Is the hot housing market showing signs of cooling down?


New home construction continues at a rapid pace, but new sales data shows the market may be cooling down, slightly.

In April, sales dropped by 17%, the biggest dip in nearly a decade, according to data released last week by the Census Bureau.

However, home prices remain high, up nearly 20% with a median price of $450,000.

While the sales data may suggest a slower market, experts view it as a reality check.

“What’s happening is maybe the market was traveling at about 125 miles an hour, now we’re just going 100 miles an hour,” said Mark Johnson, the president of JPAR Real Estate. “It’s still fast, it’s just slower than before.”

Some potential buyers may be waiting it out due to the mix of overall inflation and higher interest rates.

“A typical mortgage payment is up 57% compared to just a year ago which really translates into $720 more on their monthly payment,” said George Ratiu, a senior economist with

The high prices may be pushing some away, and hot markets can have ripple effects.

Take Las Vegas for example, where the median price is $515,000. It’s driving up sales in Pahrump, Nevada—more than an hour away from Las Vegas—where buyer Lee Moore said the prices are still affordable.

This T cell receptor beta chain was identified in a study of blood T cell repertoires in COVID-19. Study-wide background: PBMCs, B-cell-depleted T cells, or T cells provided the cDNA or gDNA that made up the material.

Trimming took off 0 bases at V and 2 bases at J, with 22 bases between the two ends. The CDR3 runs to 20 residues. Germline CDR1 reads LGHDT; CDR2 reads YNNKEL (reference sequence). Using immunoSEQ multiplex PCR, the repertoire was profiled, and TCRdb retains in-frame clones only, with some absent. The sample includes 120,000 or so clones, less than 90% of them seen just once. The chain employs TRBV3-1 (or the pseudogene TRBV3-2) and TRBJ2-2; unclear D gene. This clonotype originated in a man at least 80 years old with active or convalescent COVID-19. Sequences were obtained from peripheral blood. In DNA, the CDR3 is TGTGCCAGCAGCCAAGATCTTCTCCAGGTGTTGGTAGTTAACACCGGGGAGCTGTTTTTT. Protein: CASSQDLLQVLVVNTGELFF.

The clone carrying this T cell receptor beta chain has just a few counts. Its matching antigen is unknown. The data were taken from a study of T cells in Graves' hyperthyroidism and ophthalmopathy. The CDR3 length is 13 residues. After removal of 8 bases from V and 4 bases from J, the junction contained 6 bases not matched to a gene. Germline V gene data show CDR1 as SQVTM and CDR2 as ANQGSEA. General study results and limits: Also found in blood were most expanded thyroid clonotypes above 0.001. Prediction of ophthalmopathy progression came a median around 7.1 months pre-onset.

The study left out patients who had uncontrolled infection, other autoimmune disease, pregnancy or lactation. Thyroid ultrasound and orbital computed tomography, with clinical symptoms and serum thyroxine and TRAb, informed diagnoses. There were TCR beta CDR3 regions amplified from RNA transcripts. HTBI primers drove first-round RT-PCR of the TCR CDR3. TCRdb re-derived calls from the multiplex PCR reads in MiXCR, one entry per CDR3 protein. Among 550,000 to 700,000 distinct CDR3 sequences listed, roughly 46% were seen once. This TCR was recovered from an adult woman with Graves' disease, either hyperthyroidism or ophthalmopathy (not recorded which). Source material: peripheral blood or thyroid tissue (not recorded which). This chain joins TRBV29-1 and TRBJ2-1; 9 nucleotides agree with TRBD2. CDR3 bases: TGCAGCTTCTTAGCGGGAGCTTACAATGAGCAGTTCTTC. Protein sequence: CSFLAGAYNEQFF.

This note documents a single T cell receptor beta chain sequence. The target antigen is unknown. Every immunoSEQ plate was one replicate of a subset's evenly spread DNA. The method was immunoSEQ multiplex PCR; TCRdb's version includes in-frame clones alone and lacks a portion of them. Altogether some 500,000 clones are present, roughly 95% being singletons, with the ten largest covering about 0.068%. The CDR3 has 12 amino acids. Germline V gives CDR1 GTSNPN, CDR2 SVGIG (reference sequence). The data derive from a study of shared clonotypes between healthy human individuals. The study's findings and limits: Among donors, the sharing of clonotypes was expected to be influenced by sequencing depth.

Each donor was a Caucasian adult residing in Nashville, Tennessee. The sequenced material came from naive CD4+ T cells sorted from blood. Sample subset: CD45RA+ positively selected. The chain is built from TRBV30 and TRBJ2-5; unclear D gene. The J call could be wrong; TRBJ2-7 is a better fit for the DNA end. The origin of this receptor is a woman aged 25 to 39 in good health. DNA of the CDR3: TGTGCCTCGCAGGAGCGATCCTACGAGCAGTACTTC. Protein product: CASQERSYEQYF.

“In Pahrump, you can get bigger lots, bigger property, for less,” Moore said.

Housing demand still outpaces supply with new construction, which remains hampered by supply chain issues.

“You have to take possession of the home and get resourceful for a few months until your microwave shows up or your refrigerator or some part like that,” Johnson said.

More inventory could be on the way. tracking indicated more owners are planning to list their homes in the summer months.

“For buyers who have patience and can wait, it’s likely that in just a few months we’re going to see a very different housing market,” Ratiu said. “More inventory, more approachable prices.”

Data indicates 73 million millennials are hoping to buy homes in the next two years, so analysts predict there will be no decrease in demand.